Maybe the most important difference between the U.S. and Europe is a cap-and-trade system that’s been in effect since 2005, covering half of the EU’s CO2 emissions.
The U.S. has done very little of these things, even when the economic benefits are there. It wasn’t until President Obama had leverage over the auto industry that a more stringent fuel-efficiency standard passed. Wind and solar have been losing funding in budget battles for years now, and nuclear is marching forward despite Japan’s disaster.
Movement in the States
What give some people hope is that U.S. policy may be starting to open up. Growth in wind and solar, despite cuts to subsidies, have opened the eyes of politicians on both sides of the aisle. Republican Energy Committee Chair Lisa Murkowski recently released an energy plan that at least softened the tone on cleaner fuel and alternative energy. She focused on energy efficiency and oil independence, suggested cutting subsidies based on energy type, and even offered a modest climate-change policy.
A carbon tax or cap-and-trade system on a national level isn’t imminent, but there’s been movement toward alternatives as a climate-change impact is seen and alternatives become more cost-effective. China’s willingness to implement a carbon tax may do more than anything to push the U.S. to make a similar move.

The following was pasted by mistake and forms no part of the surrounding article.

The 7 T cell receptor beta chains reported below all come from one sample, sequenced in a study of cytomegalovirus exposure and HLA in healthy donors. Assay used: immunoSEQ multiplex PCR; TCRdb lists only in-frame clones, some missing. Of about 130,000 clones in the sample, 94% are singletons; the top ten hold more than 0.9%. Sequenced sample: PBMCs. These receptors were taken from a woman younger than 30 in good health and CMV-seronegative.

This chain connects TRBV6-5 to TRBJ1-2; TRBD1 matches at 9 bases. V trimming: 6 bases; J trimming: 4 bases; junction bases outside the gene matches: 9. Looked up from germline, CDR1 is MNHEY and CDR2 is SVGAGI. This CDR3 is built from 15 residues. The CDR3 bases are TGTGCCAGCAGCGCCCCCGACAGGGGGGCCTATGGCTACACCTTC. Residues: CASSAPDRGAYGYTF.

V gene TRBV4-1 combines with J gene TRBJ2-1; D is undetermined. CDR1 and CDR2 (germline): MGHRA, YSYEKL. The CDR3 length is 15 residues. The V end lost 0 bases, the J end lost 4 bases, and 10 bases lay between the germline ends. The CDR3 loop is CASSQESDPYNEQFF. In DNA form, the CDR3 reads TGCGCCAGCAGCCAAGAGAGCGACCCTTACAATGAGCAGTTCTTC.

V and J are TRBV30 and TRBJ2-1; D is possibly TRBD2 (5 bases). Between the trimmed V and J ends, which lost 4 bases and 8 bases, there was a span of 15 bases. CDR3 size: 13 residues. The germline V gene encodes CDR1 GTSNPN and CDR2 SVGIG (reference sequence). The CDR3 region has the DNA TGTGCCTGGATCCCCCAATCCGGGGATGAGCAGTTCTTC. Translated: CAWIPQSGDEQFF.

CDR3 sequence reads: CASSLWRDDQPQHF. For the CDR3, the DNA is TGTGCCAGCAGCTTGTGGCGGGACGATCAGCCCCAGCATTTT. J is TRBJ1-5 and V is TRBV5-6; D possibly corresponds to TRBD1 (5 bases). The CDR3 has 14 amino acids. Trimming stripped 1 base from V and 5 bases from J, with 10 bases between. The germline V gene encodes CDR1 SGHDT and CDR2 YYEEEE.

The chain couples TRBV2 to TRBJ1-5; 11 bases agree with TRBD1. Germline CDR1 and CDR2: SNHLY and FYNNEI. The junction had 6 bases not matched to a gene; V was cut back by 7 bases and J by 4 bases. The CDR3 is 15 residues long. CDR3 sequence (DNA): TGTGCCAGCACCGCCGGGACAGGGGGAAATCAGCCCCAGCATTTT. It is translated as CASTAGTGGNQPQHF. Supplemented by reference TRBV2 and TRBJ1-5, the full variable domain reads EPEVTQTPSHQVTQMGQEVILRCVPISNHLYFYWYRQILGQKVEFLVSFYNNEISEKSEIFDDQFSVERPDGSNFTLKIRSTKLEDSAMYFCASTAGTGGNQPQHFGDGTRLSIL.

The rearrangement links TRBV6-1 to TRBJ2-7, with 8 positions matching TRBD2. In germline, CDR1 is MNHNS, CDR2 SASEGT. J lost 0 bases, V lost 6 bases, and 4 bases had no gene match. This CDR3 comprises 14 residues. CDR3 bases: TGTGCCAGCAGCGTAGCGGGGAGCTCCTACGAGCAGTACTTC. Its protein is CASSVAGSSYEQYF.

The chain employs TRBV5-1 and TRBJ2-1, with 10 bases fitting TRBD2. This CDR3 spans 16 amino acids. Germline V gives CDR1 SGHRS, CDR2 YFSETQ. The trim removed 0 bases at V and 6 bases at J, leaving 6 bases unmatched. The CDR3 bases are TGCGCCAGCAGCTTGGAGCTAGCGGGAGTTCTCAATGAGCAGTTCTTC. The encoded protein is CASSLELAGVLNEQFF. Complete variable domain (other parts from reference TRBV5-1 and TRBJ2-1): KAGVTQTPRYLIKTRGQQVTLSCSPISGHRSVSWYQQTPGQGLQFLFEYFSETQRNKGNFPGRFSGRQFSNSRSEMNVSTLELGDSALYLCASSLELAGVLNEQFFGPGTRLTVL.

For investors, there is a range of implications as energy policy changes, both here and around the world. China’s implementation of a carbon tax will be terrible for coal producers such as Arch Coal Inc (NYSE:ACI) and Alpha Natural Resources, Inc. (NYSE:ANR). Both stocks are down about 50% in the past year, and they’re counting on exports to China for growth because the U.S. is increasingly turning to cheap natural gas for electricity.
General Electric Company (NYSE:GE) and Siemens AG (ADR) (NYSE:SI) have opportunities in a variety of industries as energy policy changes. New and more efficient power plants, wind turbines, and smart grid devices are just a few of the products these companies make that will see increased demand.
Finally, alternative energy companies will continue to see increased demand, even if they’re going through some rough times right now. First Solar, Inc. (NASDAQ:FSLR) has maintained profits and grown its footprint in sustainable renewable markets as others have gone bankrupt around it. SunPower Corporation (NASDAQ:SPWR) is another company with exposure to alternative energy that investors can profit from.
Foolish bottom line
In many ways, China has pulled ahead of the U.S. from an environmental policy perspective. That gives us a clue where the rest of the world is headed and may put pressure on U.S. policy as well. Investors don’t want to be on the wrong side of these shifts and should consider if their portfolio is on the right side of these new policies.
The article Has U.S. Environmental Policy Fallen Behind? originally appeared on Fool.com.
Fool contributor Travis Hoium manages an account that owns shares of SunPower. He owns shares of and has options on SunPower. The Motley Fool owns shares of General Electric.
Copyright © 1995 – 2013 The Motley Fool, LLC. All rights reserved. The Motley Fool has a disclosure policy.